I watched a woman come through the North Gate of the Hamid Karzai International Airport holding a limp baby. It was tiny, pale, and naked against the hot, dry noon sun. I couldn’t tell for certain if it was alive or dead at that arms-length distance, but whether or not I would like to admit it, I think I know the truth. I know nothing about her, or her family; where they came from, where they ended up, or the fate of the child in her arms, but as I think back on my long two weeks in Kabul I think that vision is emblematic of the situation that was bared to the world in August.
In some ways, she was exceedingly lucky; she and her family had gotten documentation from someone allowing them to escape a hostile Afghanistan and seek refuge and a new life in the United States. She and her family had made the journey from wherever they were, it could have been a mile or it could have been hundreds of kilometers, and had waded through the desperate mass of humanity outside the gates to “safety” inside the walls of HKIA. Yet they were faced with the inescapable reality of loss and tragedy and horror, both in the long train of events leading up to that moment and in the loss of their child.
American soldiers and Marines were presented with an extraordinary situation in HKIA, an entirely unprecedented situation in my untrained historical opinion, of being essentially captives at the mercy of our captors. The speed and the totality of the Taliban’s victorious campaign to retake Afghanistan caught the world completely off-guard, and I would hazard to guess they surprised even themselves.
Pundits the world over acknowledged the inherent weakness of the U.S.-backed Afghan government, and there was a great deal of high-quality journalism detailing the corruption and the impotence of the Afghan armed forces. Just how much of a paper tiger it was was made abundantly clear as the Taliban effortlessly de-fanged and de-clawed them in province after province that the U.S. had withdrawn from, until only Kabul itself remained.
Even this final hoped-for redoubt quickly collapsed as the Taliban drove straight into the city and the armed forces melted like a sandcastle in the tide, and the U.S. was placed in the precarious situation of being caught in the middle of our withdrawal completely unprepared and completely vulnerable. Where could we go by land? Kabul was isolated and surrounded by tens of thousands of fighters. Afghanistan is land-locked, so no navy or fleet of fishermen were going to rescue us like the British at Dunkirk. And we soon learned that America’s vaunted air power, the font of American imperial might, is a tenuous thread upon which to grasp when defeated and surrounded by enemies, and especially friends. Wild plans circulated through the Army as the emergency mounted: Should we retake Bagram? Should we reinvade from the north, south, or east? Should we reinforce HKIA? Eventually the latter was chosen, or perhaps chosen for us, as videos of human beings plummeting back to earth after desperately clinging onto the landing gear of our C-17s turned an inconvenient political situation into a full-fledged national embarrassment.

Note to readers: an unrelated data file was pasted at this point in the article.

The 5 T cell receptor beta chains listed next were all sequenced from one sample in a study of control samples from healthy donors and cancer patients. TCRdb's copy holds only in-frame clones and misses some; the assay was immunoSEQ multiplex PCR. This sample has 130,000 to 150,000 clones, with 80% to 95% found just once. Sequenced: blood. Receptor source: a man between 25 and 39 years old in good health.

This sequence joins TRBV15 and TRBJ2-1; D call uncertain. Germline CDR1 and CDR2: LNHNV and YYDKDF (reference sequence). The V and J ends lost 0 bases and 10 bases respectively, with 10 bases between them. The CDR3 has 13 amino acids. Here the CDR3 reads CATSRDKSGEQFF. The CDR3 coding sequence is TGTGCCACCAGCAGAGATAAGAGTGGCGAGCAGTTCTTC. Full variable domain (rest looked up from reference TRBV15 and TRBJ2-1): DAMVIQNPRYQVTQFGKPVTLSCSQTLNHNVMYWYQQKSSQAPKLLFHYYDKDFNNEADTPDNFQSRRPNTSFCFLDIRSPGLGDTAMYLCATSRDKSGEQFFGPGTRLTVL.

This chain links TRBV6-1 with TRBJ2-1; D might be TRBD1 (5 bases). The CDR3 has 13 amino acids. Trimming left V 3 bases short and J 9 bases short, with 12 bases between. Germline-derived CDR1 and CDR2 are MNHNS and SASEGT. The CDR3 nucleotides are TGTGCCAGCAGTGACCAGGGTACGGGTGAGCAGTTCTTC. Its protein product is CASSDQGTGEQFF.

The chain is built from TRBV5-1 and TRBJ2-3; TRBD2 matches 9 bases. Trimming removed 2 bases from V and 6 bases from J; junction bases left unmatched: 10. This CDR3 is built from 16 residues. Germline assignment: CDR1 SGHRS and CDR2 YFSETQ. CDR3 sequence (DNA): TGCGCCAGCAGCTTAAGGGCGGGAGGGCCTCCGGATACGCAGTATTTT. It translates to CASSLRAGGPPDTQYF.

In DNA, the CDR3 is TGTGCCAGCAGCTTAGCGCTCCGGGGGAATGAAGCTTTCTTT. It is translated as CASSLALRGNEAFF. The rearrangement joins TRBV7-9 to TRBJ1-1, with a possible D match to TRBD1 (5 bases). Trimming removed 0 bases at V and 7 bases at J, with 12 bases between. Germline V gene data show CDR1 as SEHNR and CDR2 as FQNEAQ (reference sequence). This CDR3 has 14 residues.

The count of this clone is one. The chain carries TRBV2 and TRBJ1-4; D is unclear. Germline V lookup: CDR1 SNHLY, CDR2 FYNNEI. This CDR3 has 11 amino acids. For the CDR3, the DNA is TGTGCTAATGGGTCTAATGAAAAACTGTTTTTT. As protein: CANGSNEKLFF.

As it happened, the Taliban were in a win-win scenario where they were happy to facilitate us extricating ourselves and evacuating tens of thousands of their enemies at the same time; ultimately we flew out an entire army’s worth of men, perhaps two generations worth. Always, though, we were faced with a looming threat, the worst possible scenario: What would happen if the Taliban didn’t keep their word and laid siege to the airport?
As we took off in one of those planes, my knees and nose pressed against an armored truck inside the tightly packed cargo area, we had no idea what we were flying into. The entire 18 hour trip was essentially one long dramatic cutscene in a movie, building tension and fear and excitement until the ramp finally dropped. Would we have to fight our way off the plane? Would the refugees, desperate to escape, break through their queues and rush the ramp and crush us? Would we feel a bump bump bump bump as we landed and those not fast enough or not paying attention were plowed under? The ramp opened, slowly, I held my breath and set my jaw, and the runway was completely empty, which was simultaneously a relief and anticlimactic; this would become a familiar feeling for me over the next few weeks.